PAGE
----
Denver City Council set to vote on allowing taller buildings at 38th and Blake

This would be the first time the city has offered a density bonus in exchange for affordable housing.

Rendering showing building heights near the station from the Cole neighborhood. (Courtesy City of Denver)38th and blake; rino; development; denver; colorado; denverite;
OZ Architecture's rendering of River North in 2020. (OZ Architecture)
OZ Architecture’s rendering of River North in 2020. (OZ Architecture)

Denver City Council has a big vote scheduled Monday on creating a permanent affordable housing fund. When that business is settled, the council will hold another public hearing and vote on a change city planners hope will bring more affordable housing without a big taxpayer subsidy.

Instead, developers would get to build up, packing more units into the same lots, if they offer affordable housing.

The 38th and Blake height amendments have been in the works for more than a year, and the Denver City Council moved them forward last week with no comment. They’re set for final approval Monday.

The height amendments aren’t only about affordable housing. They’re part of the city’s transit-oriented development strategy, which calls for more density around RTD stations, like the A Line’s 38th and Blake station. The proposal calls for taller buildings, as high as eight stories, near the station and along Brighton Boulevard and lower heights as you get closer to existing one- and two-story residential areas in Cole and Globeville.

Rendering showing building heights near the station from the Cole neighborhood. (Courtesy City of Denver) 38th and blake; rino; development; denver; colorado; denverite;
Rendering showing building heights near the station from the Cole neighborhood. (Courtesy City of Denver)

But developers who promise to make a certain portion of a building permanently affordable could go as high as 16 stories.

You can see more renderings of what this might look like here.

Just how much affordable housing would be required and at what income levels to trigger the greater heights is still being worked out. That’s probably a conversation for 2017.

Proposed height amendments at 38th and Blake streets. The numbers are the base heights allowed under the zoning. The colors indicate the height that would be allowed if affordable housing is included. (Courtesy City of Denver) 38th and blake; rino; development; denver; colorado; denverite;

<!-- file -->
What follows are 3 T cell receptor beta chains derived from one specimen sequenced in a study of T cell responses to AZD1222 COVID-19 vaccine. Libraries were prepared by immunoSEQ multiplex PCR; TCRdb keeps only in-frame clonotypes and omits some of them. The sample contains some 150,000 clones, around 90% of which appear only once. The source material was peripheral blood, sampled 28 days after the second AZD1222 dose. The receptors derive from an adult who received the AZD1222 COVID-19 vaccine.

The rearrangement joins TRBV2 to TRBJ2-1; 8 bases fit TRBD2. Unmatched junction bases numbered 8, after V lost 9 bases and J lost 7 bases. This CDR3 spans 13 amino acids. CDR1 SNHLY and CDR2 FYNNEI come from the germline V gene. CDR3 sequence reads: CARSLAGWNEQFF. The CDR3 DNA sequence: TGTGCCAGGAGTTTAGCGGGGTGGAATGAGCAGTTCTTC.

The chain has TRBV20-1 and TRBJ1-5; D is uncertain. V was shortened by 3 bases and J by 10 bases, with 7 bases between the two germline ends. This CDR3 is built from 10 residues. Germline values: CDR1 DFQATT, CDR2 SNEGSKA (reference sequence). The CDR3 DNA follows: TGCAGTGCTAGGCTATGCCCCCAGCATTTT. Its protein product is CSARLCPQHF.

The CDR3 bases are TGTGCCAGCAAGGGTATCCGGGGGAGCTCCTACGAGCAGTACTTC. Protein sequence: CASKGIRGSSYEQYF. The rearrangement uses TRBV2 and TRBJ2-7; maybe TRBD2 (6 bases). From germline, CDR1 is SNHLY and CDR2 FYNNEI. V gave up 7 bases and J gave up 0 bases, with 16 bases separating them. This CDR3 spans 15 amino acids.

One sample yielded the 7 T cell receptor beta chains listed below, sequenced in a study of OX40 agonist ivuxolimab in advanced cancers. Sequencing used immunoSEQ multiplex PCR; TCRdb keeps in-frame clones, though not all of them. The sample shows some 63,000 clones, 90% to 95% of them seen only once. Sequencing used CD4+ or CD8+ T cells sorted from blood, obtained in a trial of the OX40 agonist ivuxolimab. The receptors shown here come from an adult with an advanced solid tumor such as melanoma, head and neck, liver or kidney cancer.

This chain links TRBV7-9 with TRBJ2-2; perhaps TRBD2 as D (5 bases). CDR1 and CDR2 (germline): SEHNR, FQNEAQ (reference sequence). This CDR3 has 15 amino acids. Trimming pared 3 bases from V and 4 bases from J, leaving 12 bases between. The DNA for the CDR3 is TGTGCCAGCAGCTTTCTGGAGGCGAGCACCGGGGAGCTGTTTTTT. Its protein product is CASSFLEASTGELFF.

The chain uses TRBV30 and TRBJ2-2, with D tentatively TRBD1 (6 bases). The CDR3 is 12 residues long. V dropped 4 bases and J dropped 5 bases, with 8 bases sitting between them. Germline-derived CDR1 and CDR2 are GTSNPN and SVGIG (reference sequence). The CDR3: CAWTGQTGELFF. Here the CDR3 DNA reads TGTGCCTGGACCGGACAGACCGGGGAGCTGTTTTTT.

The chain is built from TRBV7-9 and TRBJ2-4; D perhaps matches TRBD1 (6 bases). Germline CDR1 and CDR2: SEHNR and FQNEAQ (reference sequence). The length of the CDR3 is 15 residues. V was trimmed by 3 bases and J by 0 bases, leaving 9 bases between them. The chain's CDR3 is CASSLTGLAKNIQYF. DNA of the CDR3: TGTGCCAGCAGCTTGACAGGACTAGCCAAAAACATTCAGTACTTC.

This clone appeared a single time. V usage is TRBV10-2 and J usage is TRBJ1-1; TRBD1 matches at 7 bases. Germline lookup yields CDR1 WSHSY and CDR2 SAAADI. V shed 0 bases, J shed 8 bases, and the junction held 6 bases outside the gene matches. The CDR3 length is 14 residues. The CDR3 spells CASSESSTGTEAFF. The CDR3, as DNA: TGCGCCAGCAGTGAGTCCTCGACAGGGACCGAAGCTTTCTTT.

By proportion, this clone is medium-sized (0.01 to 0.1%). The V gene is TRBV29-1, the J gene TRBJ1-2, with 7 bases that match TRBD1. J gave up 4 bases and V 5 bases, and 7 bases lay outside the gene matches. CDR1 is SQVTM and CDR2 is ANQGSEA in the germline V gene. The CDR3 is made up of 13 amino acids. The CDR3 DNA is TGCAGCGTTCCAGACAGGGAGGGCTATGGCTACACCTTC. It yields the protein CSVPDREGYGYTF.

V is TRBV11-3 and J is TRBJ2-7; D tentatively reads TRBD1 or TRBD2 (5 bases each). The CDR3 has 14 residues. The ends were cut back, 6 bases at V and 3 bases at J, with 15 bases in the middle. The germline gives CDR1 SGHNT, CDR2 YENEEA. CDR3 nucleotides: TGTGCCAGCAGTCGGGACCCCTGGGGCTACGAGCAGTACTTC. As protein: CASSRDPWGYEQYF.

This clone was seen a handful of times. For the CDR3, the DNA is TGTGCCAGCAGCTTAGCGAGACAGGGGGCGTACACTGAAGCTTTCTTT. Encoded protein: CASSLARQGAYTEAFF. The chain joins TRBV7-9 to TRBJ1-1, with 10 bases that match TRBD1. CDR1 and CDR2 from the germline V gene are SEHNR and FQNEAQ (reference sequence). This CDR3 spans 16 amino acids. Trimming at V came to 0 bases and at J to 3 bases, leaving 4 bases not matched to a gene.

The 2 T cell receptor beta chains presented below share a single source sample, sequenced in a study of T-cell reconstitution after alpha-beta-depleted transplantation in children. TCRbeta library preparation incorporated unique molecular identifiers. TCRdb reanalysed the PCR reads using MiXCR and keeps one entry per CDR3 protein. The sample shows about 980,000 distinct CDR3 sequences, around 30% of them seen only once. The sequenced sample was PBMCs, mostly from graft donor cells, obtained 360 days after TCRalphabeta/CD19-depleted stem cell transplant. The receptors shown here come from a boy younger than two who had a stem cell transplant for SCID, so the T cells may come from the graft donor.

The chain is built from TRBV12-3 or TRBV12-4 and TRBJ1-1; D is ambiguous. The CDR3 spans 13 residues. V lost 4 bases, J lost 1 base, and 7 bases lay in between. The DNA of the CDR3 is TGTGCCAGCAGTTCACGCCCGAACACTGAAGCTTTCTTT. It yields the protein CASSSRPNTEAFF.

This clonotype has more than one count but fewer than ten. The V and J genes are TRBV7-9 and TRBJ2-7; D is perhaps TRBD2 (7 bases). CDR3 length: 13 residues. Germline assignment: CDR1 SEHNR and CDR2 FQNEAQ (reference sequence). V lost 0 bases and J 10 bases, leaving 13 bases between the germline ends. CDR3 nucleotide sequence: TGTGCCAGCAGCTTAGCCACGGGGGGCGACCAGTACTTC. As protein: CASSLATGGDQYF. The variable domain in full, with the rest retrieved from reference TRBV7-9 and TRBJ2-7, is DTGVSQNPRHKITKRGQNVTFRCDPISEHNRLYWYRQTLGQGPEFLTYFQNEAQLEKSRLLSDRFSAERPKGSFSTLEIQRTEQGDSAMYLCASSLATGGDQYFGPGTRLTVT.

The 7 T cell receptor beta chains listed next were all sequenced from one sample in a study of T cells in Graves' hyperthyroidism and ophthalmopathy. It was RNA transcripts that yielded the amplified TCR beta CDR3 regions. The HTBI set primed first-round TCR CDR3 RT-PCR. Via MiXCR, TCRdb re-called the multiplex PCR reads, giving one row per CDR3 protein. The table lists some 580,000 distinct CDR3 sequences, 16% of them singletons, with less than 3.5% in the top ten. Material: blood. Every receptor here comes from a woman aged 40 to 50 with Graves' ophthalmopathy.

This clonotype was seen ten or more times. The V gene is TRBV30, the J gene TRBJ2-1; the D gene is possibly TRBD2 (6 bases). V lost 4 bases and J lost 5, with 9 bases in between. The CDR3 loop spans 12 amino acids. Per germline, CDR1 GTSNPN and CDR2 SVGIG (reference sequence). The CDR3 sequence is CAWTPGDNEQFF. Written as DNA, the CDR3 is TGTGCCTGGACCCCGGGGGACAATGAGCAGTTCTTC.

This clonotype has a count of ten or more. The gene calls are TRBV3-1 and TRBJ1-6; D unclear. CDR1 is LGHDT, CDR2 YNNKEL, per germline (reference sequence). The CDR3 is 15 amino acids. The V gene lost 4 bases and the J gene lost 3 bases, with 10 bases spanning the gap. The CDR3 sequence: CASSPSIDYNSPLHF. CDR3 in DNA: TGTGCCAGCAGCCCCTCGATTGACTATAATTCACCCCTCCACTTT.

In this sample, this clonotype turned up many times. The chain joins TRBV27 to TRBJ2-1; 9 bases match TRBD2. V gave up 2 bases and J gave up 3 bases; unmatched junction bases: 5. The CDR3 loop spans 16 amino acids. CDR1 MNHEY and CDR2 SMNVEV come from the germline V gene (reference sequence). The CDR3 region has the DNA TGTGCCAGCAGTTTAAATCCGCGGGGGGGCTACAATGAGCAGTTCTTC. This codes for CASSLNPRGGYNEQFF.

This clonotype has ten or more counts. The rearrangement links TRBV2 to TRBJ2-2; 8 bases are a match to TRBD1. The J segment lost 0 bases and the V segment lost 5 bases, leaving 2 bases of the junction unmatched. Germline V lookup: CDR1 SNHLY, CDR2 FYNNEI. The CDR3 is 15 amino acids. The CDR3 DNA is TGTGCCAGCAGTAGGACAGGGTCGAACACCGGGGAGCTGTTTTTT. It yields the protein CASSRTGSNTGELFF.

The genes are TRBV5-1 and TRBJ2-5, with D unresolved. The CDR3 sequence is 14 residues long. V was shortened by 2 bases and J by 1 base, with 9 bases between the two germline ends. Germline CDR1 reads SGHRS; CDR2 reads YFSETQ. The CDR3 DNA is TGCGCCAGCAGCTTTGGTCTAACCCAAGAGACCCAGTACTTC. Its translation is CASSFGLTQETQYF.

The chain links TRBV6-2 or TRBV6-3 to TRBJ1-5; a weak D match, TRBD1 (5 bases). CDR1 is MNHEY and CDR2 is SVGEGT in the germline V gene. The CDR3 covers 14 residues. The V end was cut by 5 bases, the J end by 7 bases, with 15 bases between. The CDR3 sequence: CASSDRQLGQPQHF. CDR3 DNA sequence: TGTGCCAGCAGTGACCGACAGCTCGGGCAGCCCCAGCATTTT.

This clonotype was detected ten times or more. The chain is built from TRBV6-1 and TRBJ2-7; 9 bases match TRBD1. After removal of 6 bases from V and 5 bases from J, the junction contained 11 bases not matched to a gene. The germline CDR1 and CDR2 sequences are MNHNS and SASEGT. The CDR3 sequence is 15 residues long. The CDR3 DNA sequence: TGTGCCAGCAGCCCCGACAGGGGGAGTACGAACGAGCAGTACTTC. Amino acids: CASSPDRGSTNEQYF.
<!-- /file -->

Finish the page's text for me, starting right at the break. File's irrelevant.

Proposed height amendments at 38th and Blake streets. The numbers are the base heights allowed under the zoning. The colors indicate the height that would be allowed if affordable housing is included. (Courtesy City of Denver)

This would be the first time the city has offered a density bonus in exchange for affordable housing. Some council members wanted to use that as an incentive in the new Arapahoe Square zoning districts approved in June, but there wasn’t enough support. In that area, where downtown transitions into Curtis Park, developers can get a height bonus for hiding their parking with a “wrap” of other uses or for not having above-ground parking.

Correction: This story was changed to correct information about how parking relates to height bonuses in Arapahoe Square.

Assistant Editor Erica Meltzer can be reached via email at emeltzer@denverite.com or twitter.com/meltzere

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Erica Meltzer

Author: Erica Meltzer

Erica Meltzer covers government and politics. She's worked for newspapers in Colorado, Arizona and Illinois and once won a First Amendment Award by showing up in the wrong place at the wrong time. She served in the Peace Corps in Paraguay and can swear fluently in Guarani. She gets emotional about public libraries. Contact Erica Meltzer at 303-502-2802, emeltzer@denverite.com or @meltzere.